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Design Pattern Series, Abstract Factory

First all Hello fellow Devian's.This is my first series to write proper articles in the field of Design Patterns. So if I am wrong somewhere, please feel free to correct me in the comments section.

I decided to create this series as a part of my learning journey. So ready to start the first one

Abstract Factory Pattern is included in the Creational Design Pattern. As it provides an interface for creating families of related or dependent objects without specifying their concrete class. Abstract Factory Pattern is like a Factory design pattern (we will see this later in the series). Basically, Abstract Factory is a super-factory pattern, as it has another layer of abstraction over factory pattern.
We can implement the Abstract Factory Pattern when objects tend to follow this kind of model. At runtime, the Abstract Factory is coupled with any concrete factory class which can create objects of the desired type.
A little Sneak Peek into the Abstract Factory UML model:

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Basic Terms used in UML:
Client: Uses only Interface declared by Abstract factory and Abstract Product classes.
Product: Defines a product object to be created by the corresponding concrete factory and implements the Abstract Product Interface.
Concrete Factory: Implements the operations declared in the Abstract factory to create concrete Products.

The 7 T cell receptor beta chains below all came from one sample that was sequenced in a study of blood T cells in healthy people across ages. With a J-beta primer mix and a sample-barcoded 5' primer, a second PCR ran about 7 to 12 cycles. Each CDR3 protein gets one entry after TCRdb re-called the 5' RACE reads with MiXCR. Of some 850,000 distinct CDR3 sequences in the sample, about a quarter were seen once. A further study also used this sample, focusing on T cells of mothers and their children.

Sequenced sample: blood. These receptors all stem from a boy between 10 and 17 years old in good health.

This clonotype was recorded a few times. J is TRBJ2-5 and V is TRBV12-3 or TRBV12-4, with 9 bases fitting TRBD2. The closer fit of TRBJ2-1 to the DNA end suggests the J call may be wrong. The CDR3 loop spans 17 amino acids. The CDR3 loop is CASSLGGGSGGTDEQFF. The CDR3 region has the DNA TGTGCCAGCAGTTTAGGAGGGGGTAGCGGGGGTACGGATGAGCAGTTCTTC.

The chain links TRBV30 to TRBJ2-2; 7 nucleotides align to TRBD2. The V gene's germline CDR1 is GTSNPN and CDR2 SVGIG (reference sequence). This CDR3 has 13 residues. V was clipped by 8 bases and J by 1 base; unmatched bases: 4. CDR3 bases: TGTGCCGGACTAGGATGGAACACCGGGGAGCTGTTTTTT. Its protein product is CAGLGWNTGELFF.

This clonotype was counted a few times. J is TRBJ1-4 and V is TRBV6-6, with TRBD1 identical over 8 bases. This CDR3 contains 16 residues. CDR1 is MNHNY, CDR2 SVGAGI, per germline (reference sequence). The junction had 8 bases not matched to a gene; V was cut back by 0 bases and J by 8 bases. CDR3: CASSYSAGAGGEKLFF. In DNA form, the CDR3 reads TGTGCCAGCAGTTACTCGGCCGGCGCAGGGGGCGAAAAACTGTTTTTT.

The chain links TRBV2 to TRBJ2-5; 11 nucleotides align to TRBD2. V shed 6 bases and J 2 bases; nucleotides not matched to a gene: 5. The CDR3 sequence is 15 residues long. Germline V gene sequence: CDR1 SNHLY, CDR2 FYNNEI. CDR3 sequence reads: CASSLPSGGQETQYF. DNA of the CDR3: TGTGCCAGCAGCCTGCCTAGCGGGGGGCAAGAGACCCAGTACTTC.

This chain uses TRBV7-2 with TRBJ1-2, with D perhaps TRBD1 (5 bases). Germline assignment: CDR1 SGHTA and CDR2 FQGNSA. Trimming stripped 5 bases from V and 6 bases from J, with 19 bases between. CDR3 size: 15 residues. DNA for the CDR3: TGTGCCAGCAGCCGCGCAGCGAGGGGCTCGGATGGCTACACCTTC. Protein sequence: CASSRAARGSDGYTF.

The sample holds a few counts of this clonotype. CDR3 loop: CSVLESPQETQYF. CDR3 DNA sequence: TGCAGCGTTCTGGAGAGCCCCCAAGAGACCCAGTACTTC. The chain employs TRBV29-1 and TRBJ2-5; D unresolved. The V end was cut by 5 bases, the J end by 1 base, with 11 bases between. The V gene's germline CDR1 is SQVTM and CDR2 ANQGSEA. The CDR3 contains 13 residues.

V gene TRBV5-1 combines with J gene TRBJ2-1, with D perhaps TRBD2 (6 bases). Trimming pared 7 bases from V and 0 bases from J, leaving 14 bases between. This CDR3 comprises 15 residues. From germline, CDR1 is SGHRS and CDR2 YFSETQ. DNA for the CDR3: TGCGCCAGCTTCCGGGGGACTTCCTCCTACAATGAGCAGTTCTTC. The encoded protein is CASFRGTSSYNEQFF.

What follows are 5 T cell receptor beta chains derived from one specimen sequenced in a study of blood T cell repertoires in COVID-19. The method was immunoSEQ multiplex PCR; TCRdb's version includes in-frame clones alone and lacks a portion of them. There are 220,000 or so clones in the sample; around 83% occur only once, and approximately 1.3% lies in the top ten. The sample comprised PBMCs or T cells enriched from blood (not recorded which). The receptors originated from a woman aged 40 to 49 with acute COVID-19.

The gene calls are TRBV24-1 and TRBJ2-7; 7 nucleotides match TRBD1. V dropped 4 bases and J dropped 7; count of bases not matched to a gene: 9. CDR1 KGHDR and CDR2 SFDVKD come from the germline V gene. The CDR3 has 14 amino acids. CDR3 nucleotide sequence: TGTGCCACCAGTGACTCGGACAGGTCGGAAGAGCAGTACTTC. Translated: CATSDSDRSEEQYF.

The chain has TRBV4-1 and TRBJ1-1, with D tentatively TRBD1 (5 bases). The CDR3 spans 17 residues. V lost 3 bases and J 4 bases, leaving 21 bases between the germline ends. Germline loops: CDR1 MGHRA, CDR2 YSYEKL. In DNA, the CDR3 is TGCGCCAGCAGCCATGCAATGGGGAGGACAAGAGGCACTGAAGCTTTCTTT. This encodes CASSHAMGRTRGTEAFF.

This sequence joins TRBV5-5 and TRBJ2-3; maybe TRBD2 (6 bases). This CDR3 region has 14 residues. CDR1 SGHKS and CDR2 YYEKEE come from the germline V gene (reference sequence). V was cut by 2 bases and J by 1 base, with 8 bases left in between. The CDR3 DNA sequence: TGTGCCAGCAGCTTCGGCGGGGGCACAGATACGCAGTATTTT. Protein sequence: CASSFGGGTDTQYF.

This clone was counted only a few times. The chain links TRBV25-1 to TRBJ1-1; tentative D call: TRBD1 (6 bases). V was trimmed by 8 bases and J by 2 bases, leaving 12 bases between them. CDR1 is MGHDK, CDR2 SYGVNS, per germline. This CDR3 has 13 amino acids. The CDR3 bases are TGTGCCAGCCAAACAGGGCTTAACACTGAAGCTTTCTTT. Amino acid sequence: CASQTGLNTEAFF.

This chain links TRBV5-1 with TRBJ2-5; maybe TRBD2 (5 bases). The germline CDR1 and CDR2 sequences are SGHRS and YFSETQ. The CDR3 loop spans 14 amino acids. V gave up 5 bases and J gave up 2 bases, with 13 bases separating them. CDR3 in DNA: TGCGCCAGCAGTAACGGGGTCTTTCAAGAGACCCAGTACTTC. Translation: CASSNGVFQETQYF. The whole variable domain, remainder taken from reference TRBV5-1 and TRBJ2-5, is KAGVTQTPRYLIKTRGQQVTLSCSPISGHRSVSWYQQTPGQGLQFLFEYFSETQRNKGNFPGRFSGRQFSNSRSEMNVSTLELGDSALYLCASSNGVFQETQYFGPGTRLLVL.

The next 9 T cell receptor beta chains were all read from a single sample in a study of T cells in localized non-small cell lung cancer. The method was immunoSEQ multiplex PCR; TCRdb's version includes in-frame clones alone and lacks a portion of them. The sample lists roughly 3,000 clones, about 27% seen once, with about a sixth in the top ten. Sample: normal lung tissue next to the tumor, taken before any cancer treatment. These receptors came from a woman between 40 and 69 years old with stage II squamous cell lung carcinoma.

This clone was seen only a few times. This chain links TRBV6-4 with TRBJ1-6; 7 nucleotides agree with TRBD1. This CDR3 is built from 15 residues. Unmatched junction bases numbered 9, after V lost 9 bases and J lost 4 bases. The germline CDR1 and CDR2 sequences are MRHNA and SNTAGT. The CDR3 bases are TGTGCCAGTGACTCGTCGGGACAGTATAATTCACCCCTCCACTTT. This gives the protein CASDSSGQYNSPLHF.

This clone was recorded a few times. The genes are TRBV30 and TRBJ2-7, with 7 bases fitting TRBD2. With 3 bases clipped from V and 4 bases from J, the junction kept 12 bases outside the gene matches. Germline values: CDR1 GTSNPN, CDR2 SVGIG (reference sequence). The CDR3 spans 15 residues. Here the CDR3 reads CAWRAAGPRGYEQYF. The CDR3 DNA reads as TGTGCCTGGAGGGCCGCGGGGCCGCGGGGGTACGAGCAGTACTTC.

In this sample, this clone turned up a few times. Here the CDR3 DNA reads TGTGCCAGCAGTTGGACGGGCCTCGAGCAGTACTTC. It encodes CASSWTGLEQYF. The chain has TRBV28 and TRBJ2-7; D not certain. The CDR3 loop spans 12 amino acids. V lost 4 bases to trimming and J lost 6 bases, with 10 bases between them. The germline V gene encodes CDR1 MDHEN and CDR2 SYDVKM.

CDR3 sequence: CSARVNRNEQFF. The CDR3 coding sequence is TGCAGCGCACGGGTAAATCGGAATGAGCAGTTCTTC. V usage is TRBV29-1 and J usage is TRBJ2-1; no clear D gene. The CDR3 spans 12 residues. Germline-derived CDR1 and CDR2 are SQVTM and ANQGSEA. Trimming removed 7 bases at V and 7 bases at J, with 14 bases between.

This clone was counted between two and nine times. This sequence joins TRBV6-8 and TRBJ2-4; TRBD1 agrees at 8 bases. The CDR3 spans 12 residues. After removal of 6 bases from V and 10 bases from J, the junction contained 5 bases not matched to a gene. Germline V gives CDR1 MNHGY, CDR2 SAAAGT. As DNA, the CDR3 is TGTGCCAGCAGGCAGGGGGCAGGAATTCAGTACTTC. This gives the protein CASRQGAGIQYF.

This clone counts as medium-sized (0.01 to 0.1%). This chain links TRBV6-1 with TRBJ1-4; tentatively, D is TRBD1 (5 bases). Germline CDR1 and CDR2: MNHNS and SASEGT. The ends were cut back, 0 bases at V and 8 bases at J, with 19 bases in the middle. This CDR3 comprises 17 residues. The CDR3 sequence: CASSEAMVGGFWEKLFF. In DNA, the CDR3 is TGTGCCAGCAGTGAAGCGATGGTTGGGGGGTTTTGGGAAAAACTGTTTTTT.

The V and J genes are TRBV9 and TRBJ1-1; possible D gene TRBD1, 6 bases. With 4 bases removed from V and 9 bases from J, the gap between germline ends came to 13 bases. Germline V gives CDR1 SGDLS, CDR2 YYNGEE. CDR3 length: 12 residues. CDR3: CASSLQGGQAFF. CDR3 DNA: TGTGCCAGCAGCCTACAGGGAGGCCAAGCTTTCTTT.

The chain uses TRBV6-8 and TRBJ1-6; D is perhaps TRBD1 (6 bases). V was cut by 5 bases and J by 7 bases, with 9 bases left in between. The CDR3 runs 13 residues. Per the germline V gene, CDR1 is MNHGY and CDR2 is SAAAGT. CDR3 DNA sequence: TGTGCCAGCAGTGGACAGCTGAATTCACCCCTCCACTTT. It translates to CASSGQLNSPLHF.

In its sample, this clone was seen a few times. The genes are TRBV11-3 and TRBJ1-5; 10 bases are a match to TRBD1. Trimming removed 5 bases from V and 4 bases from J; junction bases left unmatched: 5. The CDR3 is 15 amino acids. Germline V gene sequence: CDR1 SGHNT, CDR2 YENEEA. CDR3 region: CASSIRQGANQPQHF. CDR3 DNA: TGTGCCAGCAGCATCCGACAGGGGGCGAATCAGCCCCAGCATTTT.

Abstract Factory: Declares an interface for operations that create abstract product objects.

The gist of Abstract Factory Pattern:
So Abstract factory just provides interfaces for creating families of related or dependent objects without specifying their concrete class.
The client creates a concrete implementation of the abstract factory and then uses the generic interfaces to create concrete objects. Client doesn’t care about which concrete it gets from the Abstract factory. As it makes use of the general interfaces.

• A system should be independent of how its products are created, composed, and represented.
• A system should be configured with one of the multiple families of products.
• A family of related product objects is designed to be used together, and the designer must enforce it.
• You want to provide the class library of products, and just want to reveal the interfaces, not their implementations.

This pattern is successful when the client doesn’t know what exactly he/she wants to create.
• Isolation of Concrete Classes, The pattern basically helps you control the classes of objects. Because a factory encapsulates the process of creating product objects. Thus, the client manipulates instances through their abstract interfaces.
• Product families are exchanged very easily, The concrete factory class appears only once in an application, where it’s instantiated. This makes it easy to change the concrete factory an application uses.
• Consistency should prevail among the products that are being created. As it’s important that an application use objects from only one family at a time. So the Abstract factory makes this task easier.

• It’s difficult to support new kinds of products in the Abstract factory. That’s because Abstract factory interfaces fix the set of products that can be created. It is difficult to modify the whole architecture when a new product is added to the Abstract factory. Supporting new kinds of products requires extending the factory interface, which involves changing the Abstract factory class and all its subclasses.

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